Local paratransit bus workers consider strike

In the next few days, the Berkshire Regional Transit Authority (BRTA) will consider beginning a strike, potentially ceasing to offer its regularly scheduled paratransit transportation services.

This protest was announced on Feb. 6 when the 18 members of the Paratransit Management of the Berkshires voted to begin a strike within the following 10 days. The workers, who are unionized through the International Brotherhood of Teamsters Local 404 and primarily provide services to disabled individuals, ultimately decided to reject the “best and final offer” that was delivered to them on Jan. 26 after a series of extensive negotiations.

The exact timing of the potential strike is still uncertain, however. It was originally scheduled to start on Monday, Feb. 19. Union members, however, have agreed to hold a meeting on Feb. 21 and delay any action until then. It remains plausible that a strike could be averted if negotiations are successful, but previous talks over the past month have ended in stalemate.

BRTA provides bus services across Berkshire County, including regular service between Williamstown and North Adams. During a strike, however, nearly all transit conducted by BRTA could be impeded, depending on who exactly decides to strike. “If the paratransit work stoppage affects the fixed route bus operators and mechanics, all BRTA services would halt,” BRTA Administrator Robert Malnati said. Considering the strength and apparent solidarity of the union, this option appears very possible. Furthermore, the 18 members who voted to strike consist not only of vehicle operators, but also of call takers and schedulers, making any level of service increasingly difficult.

According to Malnati, these strikes are not unprecedented, but they are relatively rare. “There was a strike by the fixed route operators in July 2003, which lasted 10 days,” he said. He declined to speculate on the duration of the strike but noted that negotiations are ongoing. “Discussions continue between the union representative and paratransit management. There is still time and a willingness to talk,” Malnati said.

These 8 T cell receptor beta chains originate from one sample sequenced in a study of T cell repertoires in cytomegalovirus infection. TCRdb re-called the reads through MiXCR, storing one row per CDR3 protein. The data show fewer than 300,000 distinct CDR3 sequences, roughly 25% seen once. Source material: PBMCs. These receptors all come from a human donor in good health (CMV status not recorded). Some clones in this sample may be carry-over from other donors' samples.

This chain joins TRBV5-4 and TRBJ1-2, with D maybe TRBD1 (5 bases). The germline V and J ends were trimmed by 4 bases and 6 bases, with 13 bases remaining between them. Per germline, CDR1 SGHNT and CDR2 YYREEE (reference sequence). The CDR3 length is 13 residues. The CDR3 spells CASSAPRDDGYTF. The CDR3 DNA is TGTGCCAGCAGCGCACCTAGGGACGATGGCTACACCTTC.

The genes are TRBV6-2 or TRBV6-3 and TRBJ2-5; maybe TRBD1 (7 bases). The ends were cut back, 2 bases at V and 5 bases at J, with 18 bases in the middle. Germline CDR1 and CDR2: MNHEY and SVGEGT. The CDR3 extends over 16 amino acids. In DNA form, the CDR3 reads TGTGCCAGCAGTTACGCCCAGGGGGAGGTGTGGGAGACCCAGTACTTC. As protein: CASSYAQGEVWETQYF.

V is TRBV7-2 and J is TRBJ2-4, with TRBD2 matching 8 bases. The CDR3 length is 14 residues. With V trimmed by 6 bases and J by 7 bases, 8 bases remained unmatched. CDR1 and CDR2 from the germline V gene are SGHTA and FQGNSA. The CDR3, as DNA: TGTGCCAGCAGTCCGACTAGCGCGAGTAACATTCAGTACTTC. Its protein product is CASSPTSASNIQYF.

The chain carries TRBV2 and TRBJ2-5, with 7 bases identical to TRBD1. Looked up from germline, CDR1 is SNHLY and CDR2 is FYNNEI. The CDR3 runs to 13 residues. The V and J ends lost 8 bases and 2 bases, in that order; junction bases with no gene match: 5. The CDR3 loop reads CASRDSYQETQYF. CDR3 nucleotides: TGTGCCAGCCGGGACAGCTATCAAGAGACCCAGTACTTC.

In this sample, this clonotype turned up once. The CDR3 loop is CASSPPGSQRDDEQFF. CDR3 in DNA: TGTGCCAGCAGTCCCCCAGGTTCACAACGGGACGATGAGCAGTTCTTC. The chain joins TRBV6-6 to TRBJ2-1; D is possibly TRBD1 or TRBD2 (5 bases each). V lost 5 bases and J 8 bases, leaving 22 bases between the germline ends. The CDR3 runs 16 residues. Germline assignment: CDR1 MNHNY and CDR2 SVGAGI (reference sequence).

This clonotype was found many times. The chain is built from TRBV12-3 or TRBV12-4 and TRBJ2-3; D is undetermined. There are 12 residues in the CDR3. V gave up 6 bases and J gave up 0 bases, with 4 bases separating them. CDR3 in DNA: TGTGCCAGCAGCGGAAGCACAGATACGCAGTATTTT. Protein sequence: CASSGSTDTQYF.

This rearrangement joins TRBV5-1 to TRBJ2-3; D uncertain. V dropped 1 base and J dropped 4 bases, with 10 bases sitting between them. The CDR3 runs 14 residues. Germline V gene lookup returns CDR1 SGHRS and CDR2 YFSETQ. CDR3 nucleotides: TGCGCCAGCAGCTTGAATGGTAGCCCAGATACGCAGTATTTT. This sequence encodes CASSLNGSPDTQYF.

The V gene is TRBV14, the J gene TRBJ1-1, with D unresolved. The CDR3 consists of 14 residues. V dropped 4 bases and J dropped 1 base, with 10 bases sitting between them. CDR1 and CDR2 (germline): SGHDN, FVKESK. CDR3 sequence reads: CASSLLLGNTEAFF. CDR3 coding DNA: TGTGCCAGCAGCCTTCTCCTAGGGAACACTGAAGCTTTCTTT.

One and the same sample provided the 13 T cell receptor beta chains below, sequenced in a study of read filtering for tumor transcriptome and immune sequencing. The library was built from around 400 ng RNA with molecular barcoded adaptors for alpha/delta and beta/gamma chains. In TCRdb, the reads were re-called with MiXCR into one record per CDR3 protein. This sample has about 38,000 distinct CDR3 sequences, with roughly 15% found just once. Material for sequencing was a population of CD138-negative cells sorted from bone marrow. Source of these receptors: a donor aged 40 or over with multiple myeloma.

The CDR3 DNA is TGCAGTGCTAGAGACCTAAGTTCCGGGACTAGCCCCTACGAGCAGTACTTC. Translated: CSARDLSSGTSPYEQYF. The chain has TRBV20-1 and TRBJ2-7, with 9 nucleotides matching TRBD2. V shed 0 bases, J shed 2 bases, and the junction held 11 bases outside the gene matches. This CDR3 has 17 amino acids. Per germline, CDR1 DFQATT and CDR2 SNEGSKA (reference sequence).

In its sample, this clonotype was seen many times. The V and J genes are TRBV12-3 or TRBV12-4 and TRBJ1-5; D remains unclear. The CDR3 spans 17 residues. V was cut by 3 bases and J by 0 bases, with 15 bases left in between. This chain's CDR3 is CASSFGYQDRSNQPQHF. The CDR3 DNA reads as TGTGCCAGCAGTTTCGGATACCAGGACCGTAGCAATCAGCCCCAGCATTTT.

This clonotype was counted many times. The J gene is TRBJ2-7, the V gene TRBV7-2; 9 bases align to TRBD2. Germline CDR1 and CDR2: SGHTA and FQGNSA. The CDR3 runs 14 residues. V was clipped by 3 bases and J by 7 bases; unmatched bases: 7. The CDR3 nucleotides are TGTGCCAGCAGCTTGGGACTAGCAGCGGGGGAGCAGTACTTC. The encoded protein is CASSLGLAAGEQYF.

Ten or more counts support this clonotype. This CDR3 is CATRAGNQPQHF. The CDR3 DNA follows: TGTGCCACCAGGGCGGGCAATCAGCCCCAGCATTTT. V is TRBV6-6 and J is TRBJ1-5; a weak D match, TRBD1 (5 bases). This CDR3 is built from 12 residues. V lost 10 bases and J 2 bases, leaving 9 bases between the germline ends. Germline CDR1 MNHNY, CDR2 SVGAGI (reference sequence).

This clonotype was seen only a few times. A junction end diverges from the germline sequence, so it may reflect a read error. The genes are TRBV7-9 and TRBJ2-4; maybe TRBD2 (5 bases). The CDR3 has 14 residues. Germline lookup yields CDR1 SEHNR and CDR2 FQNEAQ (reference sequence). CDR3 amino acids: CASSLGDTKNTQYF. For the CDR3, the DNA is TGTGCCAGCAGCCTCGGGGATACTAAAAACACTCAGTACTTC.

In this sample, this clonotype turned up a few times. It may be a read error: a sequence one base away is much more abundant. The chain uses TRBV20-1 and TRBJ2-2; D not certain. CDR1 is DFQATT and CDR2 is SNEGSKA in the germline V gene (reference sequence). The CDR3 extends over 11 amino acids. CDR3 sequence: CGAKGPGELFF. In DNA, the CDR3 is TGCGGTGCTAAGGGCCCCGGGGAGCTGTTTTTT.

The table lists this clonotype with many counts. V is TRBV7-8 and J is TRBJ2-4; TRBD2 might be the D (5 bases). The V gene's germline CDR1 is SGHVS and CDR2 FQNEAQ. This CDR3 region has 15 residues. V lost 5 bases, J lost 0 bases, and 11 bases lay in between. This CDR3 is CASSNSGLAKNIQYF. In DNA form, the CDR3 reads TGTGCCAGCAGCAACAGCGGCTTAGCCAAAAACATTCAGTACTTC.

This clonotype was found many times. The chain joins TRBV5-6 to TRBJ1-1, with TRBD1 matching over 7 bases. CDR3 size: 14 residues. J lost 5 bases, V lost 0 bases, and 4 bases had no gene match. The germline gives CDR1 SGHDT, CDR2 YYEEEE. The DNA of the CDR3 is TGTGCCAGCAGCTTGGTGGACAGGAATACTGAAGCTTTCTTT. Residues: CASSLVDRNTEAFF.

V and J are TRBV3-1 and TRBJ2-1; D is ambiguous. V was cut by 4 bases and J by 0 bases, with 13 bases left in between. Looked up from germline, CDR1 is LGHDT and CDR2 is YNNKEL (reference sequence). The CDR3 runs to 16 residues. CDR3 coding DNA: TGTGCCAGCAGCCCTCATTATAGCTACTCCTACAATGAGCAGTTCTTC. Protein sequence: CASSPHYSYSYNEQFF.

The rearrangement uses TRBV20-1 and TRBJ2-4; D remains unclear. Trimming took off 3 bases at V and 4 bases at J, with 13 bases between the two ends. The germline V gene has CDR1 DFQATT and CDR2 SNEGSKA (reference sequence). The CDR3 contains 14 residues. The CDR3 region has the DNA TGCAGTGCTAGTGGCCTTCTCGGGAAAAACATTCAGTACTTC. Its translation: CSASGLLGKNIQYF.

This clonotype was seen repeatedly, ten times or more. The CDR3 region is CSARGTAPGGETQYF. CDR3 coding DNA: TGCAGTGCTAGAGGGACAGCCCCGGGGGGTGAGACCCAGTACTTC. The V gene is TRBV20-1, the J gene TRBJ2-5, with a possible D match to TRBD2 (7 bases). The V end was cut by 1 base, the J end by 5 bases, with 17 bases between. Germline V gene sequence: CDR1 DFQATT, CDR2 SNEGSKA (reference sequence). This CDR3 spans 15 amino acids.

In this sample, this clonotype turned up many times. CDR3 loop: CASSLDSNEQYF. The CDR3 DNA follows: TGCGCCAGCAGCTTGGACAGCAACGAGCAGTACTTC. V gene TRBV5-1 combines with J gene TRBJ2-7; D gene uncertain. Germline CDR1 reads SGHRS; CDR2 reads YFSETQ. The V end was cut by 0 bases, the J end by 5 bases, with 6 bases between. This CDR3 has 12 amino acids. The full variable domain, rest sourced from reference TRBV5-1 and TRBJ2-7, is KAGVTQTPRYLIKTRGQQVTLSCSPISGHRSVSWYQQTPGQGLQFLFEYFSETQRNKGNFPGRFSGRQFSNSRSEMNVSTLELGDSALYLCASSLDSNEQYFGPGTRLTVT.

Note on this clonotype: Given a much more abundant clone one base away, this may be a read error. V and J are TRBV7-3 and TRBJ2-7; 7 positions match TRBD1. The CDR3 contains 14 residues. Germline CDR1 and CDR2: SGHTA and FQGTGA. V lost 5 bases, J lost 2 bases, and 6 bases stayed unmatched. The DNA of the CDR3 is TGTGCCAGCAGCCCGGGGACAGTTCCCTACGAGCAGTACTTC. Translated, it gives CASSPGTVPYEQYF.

Outside groups also remain hopeful that an agreement can be reached promptly. “We appreciate the complexities of running multi-dimensional public transportation services in a rural area,” Director of the Center for Learning in Action (CLiA) Paula Consolini said. “We hope that the parties involved can come to a mutually acceptable agreement soon. Public transportation is a critically-needed service in our region.”

The consequences of a strike could be severe for students and local residents. “The strike will adversely impact our students, faculty and staff,” Consolini said. “Some of our students use the bus to get to the local grocery stores, the Rite Aid drugstore and volunteer and course fieldwork. Some faculty and staff use the bus to get to and from work. The impact will be much worse for those in the county who count on the bus for all their transportation, especially the disabled. They don’t have cost-effective, reliable alternatives to the service.” Consolini emphasized that, for CLiA in particular, operations could be severely limited. “The strike will compromise our ability to help get students to their volunteer and course fieldwork beyond walking distance from campus,” she said.

However, numerous alternative transportation options still exist for students, according to Consolini. “I recommend that students use WSO [Williams Students Online], Switchboard and the state-organized Massrides ridesharing app at
commute.com,” she said.